Description: Terrorism has always been a battle of ideas, reflecting a desire for violent and immediate political transformation. The technologies available in a globalized world today, however, have expanded the theater of conflict into a broader swath of spaces—governed, less governed, virtual—than ever. Groups such as al-Qaida have articulated a clear mission statement and excelled at strategic communication, crafting messages based on audience perceptions and including actions as well as words.
Yet, extremists do not constitute a monopoly in the marketplace of ideas. States and international organizations provide their own narratives that shape identities, relationships, and interactions among peoples and states, but they have often struggled to challenge extremist messages and draw on their own compelling stories. This should not be the case. The United Nations is the only international organization to boast universal membership and has spent more than six decades promoting sustainable development, promoting human rights and the rule of law, strengthening governance, and supporting representative government. Member states have worked together to mitigate violent conflict, support humanitarian assistance, and address threats to human security. The organization has a good story to tell, a powerful counternarrative to that proclaimed by extremist groups. Yet, does the story get out and reach key audiences outside and inside the United Nations?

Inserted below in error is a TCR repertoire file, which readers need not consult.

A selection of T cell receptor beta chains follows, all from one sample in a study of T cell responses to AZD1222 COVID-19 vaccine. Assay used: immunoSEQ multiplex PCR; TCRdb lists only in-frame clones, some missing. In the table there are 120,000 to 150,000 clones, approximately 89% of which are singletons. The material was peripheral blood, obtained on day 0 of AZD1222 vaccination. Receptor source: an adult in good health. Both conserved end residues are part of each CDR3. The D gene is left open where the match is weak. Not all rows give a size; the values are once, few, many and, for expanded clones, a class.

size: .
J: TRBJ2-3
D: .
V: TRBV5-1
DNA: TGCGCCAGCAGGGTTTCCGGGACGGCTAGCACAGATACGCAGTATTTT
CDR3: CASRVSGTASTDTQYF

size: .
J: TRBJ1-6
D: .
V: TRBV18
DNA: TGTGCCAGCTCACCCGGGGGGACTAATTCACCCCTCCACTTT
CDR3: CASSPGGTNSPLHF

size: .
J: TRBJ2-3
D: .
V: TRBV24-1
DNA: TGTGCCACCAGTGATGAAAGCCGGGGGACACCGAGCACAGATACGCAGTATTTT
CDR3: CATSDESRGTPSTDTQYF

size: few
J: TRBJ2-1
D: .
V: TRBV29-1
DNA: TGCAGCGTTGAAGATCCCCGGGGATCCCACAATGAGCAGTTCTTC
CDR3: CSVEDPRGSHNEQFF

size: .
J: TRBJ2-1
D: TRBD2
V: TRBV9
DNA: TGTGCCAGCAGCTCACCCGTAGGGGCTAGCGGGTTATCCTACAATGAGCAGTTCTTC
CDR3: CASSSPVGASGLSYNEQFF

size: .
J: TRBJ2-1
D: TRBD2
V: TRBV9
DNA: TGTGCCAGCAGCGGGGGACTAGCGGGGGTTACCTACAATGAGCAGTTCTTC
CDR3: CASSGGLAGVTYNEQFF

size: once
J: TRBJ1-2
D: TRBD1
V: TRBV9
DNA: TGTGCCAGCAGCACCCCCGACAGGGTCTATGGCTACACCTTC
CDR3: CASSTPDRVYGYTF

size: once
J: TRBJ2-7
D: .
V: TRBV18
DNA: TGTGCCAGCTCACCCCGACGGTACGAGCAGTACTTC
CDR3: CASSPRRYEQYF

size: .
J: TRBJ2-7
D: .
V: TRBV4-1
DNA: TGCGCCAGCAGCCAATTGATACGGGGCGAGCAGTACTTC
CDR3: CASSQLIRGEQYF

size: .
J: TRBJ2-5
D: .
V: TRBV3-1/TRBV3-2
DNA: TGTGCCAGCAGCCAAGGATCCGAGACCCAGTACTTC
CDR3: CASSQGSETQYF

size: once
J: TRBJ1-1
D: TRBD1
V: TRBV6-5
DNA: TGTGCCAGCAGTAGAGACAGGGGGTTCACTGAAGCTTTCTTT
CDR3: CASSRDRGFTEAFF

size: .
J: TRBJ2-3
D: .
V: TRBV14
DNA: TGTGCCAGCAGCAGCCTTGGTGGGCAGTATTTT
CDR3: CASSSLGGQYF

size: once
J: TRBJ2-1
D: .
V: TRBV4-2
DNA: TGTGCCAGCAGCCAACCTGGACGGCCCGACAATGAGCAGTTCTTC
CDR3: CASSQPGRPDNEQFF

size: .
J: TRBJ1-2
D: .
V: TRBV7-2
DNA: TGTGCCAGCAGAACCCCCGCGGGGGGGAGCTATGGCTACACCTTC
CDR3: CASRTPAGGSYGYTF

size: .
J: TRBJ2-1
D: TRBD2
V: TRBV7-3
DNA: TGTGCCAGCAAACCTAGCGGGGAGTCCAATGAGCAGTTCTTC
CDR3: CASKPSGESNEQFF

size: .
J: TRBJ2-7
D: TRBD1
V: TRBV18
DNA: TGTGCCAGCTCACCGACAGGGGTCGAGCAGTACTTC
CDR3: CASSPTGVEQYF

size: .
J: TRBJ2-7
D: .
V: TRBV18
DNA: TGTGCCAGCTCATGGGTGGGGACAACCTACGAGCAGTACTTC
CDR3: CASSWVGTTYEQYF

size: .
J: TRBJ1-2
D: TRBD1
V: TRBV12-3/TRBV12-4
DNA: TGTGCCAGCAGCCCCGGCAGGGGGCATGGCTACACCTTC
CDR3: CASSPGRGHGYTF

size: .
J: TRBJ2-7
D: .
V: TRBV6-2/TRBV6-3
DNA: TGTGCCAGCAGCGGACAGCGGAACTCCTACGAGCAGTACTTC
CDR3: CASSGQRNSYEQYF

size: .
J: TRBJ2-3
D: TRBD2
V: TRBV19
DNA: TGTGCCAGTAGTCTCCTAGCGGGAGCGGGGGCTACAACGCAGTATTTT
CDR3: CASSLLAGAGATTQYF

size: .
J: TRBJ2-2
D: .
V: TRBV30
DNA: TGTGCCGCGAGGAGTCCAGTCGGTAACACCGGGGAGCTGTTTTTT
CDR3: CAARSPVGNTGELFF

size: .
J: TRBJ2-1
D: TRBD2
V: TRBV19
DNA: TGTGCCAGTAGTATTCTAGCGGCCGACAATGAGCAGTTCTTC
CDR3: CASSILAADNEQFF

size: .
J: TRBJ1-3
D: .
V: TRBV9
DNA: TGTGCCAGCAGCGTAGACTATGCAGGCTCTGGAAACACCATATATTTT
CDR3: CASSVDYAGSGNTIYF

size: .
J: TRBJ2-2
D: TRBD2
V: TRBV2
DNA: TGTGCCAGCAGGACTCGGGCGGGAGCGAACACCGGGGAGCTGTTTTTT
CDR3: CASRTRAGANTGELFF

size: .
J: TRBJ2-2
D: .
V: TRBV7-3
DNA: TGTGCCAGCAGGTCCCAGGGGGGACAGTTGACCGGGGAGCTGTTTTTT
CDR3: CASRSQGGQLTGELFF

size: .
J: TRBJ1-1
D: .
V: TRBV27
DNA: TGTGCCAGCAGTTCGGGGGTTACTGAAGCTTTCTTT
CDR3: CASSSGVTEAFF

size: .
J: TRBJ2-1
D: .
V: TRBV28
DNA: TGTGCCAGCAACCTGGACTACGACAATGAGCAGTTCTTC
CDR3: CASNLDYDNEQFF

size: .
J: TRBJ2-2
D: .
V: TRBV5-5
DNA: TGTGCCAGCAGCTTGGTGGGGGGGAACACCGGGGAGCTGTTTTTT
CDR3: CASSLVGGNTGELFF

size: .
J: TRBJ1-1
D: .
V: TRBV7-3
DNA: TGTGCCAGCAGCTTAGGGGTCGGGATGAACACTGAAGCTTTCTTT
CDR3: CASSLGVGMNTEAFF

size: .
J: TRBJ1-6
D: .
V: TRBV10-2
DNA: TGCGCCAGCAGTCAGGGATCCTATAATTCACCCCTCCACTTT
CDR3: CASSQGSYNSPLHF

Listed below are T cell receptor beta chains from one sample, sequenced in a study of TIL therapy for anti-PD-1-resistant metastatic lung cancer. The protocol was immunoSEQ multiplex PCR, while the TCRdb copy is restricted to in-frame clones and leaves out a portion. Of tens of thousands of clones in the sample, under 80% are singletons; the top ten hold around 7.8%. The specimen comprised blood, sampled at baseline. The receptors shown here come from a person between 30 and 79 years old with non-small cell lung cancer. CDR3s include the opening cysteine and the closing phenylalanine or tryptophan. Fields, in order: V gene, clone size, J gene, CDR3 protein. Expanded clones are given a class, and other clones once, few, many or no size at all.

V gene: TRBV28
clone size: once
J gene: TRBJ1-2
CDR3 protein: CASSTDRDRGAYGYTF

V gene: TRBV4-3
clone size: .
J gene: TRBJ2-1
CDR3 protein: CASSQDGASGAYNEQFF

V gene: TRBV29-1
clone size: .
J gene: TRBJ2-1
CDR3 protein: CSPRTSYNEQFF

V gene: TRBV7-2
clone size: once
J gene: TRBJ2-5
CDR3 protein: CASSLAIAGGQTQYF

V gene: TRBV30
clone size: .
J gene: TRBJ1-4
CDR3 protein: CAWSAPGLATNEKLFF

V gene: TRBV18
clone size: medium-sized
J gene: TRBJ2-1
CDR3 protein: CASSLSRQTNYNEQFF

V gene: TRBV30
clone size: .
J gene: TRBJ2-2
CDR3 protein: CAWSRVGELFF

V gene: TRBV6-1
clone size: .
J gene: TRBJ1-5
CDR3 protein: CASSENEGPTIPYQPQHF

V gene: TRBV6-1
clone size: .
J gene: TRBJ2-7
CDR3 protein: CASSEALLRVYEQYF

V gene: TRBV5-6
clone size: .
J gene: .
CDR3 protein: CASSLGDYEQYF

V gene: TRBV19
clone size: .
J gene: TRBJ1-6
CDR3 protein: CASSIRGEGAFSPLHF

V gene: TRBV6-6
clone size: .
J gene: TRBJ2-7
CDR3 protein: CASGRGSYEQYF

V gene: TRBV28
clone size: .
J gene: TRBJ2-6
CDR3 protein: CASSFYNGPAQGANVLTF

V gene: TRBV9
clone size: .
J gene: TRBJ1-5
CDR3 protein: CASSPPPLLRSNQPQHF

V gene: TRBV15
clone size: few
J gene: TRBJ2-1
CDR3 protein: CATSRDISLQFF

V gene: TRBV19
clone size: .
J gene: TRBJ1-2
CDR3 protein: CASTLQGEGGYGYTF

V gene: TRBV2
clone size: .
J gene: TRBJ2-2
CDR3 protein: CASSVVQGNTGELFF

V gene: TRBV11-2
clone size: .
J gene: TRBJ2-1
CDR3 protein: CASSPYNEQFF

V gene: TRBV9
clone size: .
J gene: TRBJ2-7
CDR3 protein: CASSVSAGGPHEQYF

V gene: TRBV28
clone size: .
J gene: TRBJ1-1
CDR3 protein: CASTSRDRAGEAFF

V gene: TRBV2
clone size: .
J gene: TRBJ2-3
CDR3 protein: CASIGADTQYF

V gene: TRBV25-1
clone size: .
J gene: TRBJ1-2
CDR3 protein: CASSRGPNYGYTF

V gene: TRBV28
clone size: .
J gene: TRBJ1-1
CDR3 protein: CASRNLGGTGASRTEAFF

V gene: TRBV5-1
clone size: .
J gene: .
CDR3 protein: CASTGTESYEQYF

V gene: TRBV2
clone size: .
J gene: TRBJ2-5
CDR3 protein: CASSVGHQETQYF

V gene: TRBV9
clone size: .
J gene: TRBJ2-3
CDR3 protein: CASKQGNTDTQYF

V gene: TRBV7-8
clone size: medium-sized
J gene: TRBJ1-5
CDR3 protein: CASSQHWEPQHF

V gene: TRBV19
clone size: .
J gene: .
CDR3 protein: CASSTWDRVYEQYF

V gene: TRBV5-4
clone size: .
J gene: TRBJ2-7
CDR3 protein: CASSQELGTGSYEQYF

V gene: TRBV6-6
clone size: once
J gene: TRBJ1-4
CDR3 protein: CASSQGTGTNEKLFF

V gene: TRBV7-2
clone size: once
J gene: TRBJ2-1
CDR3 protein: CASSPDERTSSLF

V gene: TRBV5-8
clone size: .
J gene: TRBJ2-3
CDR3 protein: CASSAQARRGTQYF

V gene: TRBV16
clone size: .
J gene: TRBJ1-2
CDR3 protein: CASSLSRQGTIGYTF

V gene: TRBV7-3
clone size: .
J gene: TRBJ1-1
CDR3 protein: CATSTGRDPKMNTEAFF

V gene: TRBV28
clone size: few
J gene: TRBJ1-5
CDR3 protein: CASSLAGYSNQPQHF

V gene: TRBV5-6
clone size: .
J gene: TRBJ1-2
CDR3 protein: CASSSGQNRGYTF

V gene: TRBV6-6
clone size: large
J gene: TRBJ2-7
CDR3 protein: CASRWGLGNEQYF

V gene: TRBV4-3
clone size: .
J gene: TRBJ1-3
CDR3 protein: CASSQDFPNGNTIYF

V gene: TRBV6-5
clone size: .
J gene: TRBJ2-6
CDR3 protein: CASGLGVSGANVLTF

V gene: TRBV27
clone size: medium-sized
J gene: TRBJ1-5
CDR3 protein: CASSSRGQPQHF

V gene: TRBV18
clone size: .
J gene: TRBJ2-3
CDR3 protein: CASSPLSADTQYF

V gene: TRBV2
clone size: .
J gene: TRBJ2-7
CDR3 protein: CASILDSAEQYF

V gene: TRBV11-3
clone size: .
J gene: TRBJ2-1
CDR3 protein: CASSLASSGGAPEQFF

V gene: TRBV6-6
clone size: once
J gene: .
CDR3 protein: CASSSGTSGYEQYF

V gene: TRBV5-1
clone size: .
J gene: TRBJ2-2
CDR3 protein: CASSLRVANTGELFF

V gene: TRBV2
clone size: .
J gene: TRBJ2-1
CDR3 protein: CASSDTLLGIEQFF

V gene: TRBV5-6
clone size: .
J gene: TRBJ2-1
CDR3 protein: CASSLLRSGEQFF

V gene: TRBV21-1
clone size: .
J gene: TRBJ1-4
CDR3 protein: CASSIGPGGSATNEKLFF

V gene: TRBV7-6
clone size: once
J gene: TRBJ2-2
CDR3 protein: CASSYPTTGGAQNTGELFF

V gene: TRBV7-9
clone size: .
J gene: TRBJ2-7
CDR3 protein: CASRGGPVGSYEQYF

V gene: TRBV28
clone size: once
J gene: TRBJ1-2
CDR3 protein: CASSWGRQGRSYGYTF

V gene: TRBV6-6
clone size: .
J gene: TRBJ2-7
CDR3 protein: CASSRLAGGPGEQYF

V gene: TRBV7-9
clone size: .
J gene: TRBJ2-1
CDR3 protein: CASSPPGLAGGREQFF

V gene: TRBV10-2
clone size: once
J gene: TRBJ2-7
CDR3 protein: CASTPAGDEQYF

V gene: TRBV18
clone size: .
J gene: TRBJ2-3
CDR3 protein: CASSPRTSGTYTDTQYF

This report presents a qualitative analysis of how strategic communication principles can strengthen international efforts to address terrorism and violent extremism. The report examines the evolution of the challenge and draws on discussions with officials, diplomats, and experts to offer a series of recommendations for enhancing strategic communications on counterterrorism. While this study focuses on the United Nations, the key principles and recommendations may also be applicable to governments and international organizations confronting this complex transnational threat.